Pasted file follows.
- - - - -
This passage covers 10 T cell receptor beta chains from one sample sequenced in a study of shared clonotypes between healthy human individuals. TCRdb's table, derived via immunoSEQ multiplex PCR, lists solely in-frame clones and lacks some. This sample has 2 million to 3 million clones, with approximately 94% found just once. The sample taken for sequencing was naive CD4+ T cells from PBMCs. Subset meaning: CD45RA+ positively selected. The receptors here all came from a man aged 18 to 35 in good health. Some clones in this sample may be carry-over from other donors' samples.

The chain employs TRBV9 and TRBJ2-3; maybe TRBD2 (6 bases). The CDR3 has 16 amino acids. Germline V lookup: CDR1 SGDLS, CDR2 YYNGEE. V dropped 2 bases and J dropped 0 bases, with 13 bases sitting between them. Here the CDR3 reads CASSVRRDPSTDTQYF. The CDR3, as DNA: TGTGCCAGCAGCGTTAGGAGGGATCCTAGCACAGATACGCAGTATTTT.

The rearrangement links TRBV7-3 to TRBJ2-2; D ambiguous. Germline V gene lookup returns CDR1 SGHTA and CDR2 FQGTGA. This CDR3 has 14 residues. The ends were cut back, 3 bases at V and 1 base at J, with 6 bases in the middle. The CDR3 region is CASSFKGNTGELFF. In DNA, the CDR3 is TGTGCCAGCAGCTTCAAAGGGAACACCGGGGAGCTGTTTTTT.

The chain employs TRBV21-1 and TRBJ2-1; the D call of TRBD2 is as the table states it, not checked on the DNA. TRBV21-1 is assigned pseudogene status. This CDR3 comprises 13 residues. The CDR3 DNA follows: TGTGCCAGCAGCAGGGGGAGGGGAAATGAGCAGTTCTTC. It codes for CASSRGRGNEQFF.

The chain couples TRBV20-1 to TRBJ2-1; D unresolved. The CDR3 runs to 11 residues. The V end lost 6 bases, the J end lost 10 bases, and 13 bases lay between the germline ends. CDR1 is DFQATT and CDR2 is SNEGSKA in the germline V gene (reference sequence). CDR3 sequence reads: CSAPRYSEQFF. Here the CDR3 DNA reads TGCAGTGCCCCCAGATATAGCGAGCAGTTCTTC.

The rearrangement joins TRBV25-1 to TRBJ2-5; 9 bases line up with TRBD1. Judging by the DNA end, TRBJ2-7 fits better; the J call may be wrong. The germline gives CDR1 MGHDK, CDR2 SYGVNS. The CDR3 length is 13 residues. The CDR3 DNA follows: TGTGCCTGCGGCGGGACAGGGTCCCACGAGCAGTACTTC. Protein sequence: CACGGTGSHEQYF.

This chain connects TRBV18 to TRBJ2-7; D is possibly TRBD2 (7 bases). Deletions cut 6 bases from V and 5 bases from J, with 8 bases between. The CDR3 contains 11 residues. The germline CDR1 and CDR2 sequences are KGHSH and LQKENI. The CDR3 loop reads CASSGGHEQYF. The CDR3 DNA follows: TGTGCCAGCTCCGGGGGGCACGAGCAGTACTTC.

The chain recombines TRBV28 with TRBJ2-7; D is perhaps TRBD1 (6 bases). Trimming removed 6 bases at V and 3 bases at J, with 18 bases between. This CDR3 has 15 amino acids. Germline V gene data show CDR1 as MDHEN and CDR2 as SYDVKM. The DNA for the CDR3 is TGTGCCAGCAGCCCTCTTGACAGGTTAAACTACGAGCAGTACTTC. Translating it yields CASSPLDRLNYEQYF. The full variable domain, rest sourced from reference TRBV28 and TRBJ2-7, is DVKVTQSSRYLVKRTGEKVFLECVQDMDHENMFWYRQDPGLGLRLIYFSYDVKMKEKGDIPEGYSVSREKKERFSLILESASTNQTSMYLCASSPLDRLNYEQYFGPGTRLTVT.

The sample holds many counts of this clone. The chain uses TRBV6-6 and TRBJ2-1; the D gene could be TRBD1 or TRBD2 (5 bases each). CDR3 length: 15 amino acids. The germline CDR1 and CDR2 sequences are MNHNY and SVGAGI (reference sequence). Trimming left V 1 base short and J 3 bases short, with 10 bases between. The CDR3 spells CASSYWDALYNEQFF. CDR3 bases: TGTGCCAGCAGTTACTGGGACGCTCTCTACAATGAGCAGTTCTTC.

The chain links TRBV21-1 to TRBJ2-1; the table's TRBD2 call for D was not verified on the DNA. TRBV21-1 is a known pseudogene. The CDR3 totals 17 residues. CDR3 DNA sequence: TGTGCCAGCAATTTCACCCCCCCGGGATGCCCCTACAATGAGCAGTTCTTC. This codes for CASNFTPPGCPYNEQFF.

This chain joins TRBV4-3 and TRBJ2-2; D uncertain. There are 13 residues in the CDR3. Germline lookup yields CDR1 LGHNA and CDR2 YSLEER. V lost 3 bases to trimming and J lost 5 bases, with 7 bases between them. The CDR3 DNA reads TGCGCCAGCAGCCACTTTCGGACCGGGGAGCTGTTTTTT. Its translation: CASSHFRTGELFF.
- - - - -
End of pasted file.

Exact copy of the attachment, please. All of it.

This passage covers 10 T cell receptor beta chains from one sample sequenced in a study of shared clonotypes between healthy human individuals. TCRdb's table, derived via immunoSEQ multiplex PCR, lists solely in-frame clones and lacks some. This sample has 2 million to 3 million clones, with approximately 94% found just once. The sample taken for sequencing was naive CD4+ T cells from PBMCs. Subset meaning: CD45RA+ positively selected. The receptors here all came from a man aged 18 to 35 in good health. Some clones in this sample may be carry-over from other donors' samples.

The chain employs TRBV9 and TRBJ2-3; maybe TRBD2 (6 bases). The CDR3 has 16 amino acids. Germline V lookup: CDR1 SGDLS, CDR2 YYNGEE. V dropped 2 bases and J dropped 0 bases, with 13 bases sitting between them. Here the CDR3 reads CASSVRRDPSTDTQYF. The CDR3, as DNA: TGTGCCAGCAGCGTTAGGAGGGATCCTAGCACAGATACGCAGTATTTT.

The rearrangement links TRBV7-3 to TRBJ2-2; D ambiguous. Germline V gene lookup returns CDR1 SGHTA and CDR2 FQGTGA. This CDR3 has 14 residues. The ends were cut back, 3 bases at V and 1 base at J, with 6 bases in the middle. The CDR3 region is CASSFKGNTGELFF. In DNA, the CDR3 is TGTGCCAGCAGCTTCAAAGGGAACACCGGGGAGCTGTTTTTT.

The chain employs TRBV21-1 and TRBJ2-1; the D call of TRBD2 is as the table states it, not checked on the DNA. TRBV21-1 is assigned pseudogene status. This CDR3 comprises 13 residues. The CDR3 DNA follows: TGTGCCAGCAGCAGGGGGAGGGGAAATGAGCAGTTCTTC. It codes for CASSRGRGNEQFF.

The chain couples TRBV20-1 to TRBJ2-1; D unresolved. The CDR3 runs to 11 residues. The V end lost 6 bases, the J end lost 10 bases, and 13 bases lay between the germline ends. CDR1 is DFQATT and CDR2 is SNEGSKA in the germline V gene (reference sequence). CDR3 sequence reads: CSAPRYSEQFF. Here the CDR3 DNA reads TGCAGTGCCCCCAGATATAGCGAGCAGTTCTTC.

The rearrangement joins TRBV25-1 to TRBJ2-5; 9 bases line up with TRBD1. Judging by the DNA end, TRBJ2-7 fits better; the J call may be wrong. The germline gives CDR1 MGHDK, CDR2 SYGVNS. The CDR3 length is 13 residues. The CDR3 DNA follows: TGTGCCTGCGGCGGGACAGGGTCCCACGAGCAGTACTTC. Protein sequence: CACGGTGSHEQYF.

This chain connects TRBV18 to TRBJ2-7; D is possibly TRBD2 (7 bases). Deletions cut 6 bases from V and 5 bases from J, with 8 bases between. The CDR3 contains 11 residues. The germline CDR1 and CDR2 sequences are KGHSH and LQKENI. The CDR3 loop reads CASSGGHEQYF. The CDR3 DNA follows: TGTGCCAGCTCCGGGGGGCACGAGCAGTACTTC.

The chain recombines TRBV28 with TRBJ2-7; D is perhaps TRBD1 (6 bases). Trimming removed 6 bases at V and 3 bases at J, with 18 bases between. This CDR3 has 15 amino acids. Germline V gene data show CDR1 as MDHEN and CDR2 as SYDVKM. The DNA for the CDR3 is TGTGCCAGCAGCCCTCTTGACAGGTTAAACTACGAGCAGTACTTC. Translating it yields CASSPLDRLNYEQYF. The full variable domain, rest sourced from reference TRBV28 and TRBJ2-7, is DVKVTQSSRYLVKRTGEKVFLECVQDMDHENMFWYRQDPGLGLRLIYFSYDVKMKEKGDIPEGYSVSREKKERFSLILESASTNQTSMYLCASSPLDRLNYEQYFGPGTRLTVT.

The sample holds many counts of this clone. The chain uses TRBV6-6 and TRBJ2-1; the D gene could be TRBD1 or TRBD2 (5 bases each). CDR3 length: 15 amino acids. The germline CDR1 and CDR2 sequences are MNHNY and SVGAGI (reference sequence). Trimming left V 1 base short and J 3 bases short, with 10 bases between. The CDR3 spells CASSYWDALYNEQFF. CDR3 bases: TGTGCCAGCAGTTACTGGGACGCTCTCTACAATGAGCAGTTCTTC.

The chain links TRBV21-1 to TRBJ2-1; the table's TRBD2 call for D was not verified on the DNA. TRBV21-1 is a known pseudogene. The CDR3 totals 17 residues. CDR3 DNA sequence: TGTGCCAGCAATTTCACCCCCCCGGGATGCCCCTACAATGAGCAGTTCTTC. This codes for CASNFTPPGCPYNEQFF.

This chain joins TRBV4-3 and TRBJ2-2; D uncertain. There are 13 residues in the CDR3. Germline lookup yields CDR1 LGHNA and CDR2 YSLEER. V lost 3 bases to trimming and J lost 5 bases, with 7 bases between them. The CDR3 DNA reads TGCGCCAGCAGCCACTTTCGGACCGGGGAGCTGTTTTTT. Its translation: CASSHFRTGELFF.